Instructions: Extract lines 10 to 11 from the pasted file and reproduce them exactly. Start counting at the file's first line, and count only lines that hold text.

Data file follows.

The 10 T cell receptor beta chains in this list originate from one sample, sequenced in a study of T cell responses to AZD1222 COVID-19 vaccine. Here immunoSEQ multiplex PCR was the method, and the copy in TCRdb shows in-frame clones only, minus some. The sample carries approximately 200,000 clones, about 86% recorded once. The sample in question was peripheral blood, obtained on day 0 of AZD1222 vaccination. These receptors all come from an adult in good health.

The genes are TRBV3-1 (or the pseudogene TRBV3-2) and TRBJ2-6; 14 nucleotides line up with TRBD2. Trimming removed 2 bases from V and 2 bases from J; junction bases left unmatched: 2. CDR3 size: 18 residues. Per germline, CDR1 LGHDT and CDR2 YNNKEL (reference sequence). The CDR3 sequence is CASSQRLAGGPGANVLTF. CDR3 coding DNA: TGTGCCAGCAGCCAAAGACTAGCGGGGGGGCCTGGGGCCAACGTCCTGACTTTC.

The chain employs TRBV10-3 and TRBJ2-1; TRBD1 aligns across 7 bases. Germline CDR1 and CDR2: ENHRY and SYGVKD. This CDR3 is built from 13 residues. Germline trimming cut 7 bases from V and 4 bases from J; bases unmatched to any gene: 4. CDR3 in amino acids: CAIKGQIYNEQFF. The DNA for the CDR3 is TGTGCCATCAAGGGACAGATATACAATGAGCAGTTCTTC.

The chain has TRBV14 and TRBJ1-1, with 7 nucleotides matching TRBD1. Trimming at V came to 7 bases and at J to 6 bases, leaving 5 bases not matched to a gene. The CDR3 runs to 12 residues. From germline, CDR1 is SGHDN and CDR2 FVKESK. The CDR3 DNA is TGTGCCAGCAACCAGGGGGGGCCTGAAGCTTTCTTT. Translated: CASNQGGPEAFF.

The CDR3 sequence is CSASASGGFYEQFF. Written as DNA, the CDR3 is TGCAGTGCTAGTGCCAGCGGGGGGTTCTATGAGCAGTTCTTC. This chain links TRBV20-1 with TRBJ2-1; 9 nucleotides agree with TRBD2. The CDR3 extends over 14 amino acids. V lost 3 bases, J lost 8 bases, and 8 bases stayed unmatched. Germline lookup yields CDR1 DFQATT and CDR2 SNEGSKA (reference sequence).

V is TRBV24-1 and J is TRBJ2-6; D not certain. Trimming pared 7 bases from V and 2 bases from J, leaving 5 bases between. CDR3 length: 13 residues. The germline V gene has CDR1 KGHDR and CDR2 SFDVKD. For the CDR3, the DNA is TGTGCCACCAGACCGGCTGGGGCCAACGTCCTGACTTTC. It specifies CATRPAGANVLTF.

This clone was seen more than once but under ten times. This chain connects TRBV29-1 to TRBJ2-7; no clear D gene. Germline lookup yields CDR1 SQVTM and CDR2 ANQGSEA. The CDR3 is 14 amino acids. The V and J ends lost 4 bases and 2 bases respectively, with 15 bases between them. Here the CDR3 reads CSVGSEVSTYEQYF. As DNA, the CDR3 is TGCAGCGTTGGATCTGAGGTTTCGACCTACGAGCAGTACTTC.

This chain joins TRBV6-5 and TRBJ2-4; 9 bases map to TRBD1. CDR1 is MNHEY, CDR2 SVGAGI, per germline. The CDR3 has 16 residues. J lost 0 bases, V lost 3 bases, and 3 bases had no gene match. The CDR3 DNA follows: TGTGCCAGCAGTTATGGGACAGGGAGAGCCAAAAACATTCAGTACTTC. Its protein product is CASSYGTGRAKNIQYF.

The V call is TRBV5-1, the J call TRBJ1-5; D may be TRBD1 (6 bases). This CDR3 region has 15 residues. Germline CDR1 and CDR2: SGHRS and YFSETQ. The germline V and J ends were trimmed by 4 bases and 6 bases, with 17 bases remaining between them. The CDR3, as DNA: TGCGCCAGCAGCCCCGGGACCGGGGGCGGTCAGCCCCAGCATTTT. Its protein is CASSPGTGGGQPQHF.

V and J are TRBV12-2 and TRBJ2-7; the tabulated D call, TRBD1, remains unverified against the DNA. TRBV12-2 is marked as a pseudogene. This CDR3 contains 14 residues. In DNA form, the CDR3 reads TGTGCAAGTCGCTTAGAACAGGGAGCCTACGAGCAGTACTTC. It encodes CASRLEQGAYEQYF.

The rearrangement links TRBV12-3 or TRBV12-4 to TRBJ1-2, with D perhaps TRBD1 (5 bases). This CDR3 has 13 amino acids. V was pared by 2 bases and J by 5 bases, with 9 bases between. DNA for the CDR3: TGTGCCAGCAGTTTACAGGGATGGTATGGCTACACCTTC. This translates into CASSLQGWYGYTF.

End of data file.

V and J are TRBV12-2 and TRBJ2-7; the tabulated D call, TRBD1, remains unverified against the DNA. TRBV12-2 is marked as a pseudogene. This CDR3 contains 14 residues. In DNA form, the CDR3 reads TGTGCAAGTCGCTTAGAACAGGGAGCCTACGAGCAGTACTTC. It encodes CASRLEQGAYEQYF.

The rearrangement links TRBV12-3 or TRBV12-4 to TRBJ1-2, with D perhaps TRBD1 (5 bases). This CDR3 has 13 amino acids. V was pared by 2 bases and J by 5 bases, with 9 bases between. DNA for the CDR3: TGTGCCAGCAGTTTACAGGGATGGTATGGCTACACCTTC. This translates into CASSLQGWYGYTF.